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Brazilian President Jair Bolsonaro called out Leonardo DiCaprio’s recent tweet about deforestation in the Amazon rainforest, telling the actor and climate activist, “give up your yacht before lecturing the world.”
DiCaprio posed the question to his 19.6 million Twitter followers: “How extensive is deforestation in Amazonia, one of the most important places on the planet for people & wildlife?
“According to this map from @mapbiomas, the region has faced an onslaught of illegal deforestation at the hands of extractive industry over the last 3 years,” DiCaprio wrote, sharing a graphic from Brazilian deforestation data collection company MapBiomas showing an increase from January 2019-2022.
“You again, Leo?” Bolsonaro, who has 8.4 million Twitter followers, wrote in response to DiCaprio’s tweet. “This way, you will become my best electoral cable, as we say in Brazil! I could tell you, again, to give up your yacht before lecturing the world, but I know progressives: you want to change the entire world but never yourselves, so I will let you off the hook.”
DiCaprio was designated the United Nations Messenger of Peace for Climate Change in 2014 and reportedly also sits on the board of several environmental organizations, including WWF, the Natural Resources Defense Council, International Fund for Animal Welfare, Pristine Seas and Oceans 5.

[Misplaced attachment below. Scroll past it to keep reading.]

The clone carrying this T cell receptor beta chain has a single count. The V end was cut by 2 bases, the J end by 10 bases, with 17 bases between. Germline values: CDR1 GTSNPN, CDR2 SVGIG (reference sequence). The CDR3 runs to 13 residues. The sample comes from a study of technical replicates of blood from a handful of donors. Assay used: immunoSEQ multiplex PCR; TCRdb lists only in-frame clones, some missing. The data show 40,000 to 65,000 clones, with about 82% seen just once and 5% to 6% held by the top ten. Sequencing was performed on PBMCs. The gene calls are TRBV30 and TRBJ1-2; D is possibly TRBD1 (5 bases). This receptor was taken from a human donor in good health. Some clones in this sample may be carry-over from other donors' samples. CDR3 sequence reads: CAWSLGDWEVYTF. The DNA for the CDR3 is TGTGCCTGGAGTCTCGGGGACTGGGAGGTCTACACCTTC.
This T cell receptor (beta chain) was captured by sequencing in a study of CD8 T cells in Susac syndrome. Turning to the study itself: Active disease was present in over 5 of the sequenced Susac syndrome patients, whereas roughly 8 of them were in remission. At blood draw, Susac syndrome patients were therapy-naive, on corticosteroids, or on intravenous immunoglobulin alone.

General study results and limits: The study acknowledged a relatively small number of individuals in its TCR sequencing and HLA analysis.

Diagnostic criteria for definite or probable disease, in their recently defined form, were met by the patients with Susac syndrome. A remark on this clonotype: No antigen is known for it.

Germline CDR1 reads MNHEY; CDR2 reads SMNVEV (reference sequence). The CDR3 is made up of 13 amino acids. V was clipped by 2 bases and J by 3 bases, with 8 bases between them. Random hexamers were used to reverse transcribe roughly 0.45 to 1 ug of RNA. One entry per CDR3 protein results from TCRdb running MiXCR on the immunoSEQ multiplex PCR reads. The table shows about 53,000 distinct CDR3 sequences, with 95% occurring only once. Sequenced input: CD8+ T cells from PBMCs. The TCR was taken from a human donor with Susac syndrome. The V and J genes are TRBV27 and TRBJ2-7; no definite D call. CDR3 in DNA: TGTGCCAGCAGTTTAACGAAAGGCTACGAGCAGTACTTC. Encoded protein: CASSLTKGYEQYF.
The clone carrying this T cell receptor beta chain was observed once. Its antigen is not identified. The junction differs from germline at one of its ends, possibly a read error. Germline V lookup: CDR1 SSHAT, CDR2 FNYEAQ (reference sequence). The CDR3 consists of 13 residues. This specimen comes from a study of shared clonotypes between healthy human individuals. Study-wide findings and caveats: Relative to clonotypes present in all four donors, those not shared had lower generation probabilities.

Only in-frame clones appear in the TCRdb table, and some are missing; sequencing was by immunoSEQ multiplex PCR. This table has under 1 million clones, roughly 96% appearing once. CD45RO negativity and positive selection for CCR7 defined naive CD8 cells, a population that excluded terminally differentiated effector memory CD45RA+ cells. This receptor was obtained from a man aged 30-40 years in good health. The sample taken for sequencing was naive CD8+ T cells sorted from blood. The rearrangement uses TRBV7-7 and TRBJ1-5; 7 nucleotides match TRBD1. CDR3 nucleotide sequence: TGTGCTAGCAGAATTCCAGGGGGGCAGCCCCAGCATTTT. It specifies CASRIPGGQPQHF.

Yet, the actor and activist was recently photographed partying with A-lister friends, including Toby McGuire, on a luxury yacht in St. Tropez through the French Riviera, according to Page Six.
The Associated Press reported last week about a new study from the Brazilian think tank Igarapé Institute that found environmental criminals in the Brazilian Amazon destroyed public rainforests equal the size of El Salvador over the past six years, yet the Federal Police — the Brazilian version of the FBI — carried out only seven operations aimed at this massive loss.
It analyzed 302 environmental crime raids carried out by the Federal Police in the Amazon between 2016 and 2021. Only 2% targeted people illegally seizing undesignated public lands.
The destruction took place in state and federal forests that are “unallocated,” meaning they do not have a designated use the way national parks and Indigenous territories do.
According to official data, the Brazilian Amazon rainforest has about 224,000 square miles of forests in this category, or an area almost the size of Ukraine.
The Associated Press contributed to this report.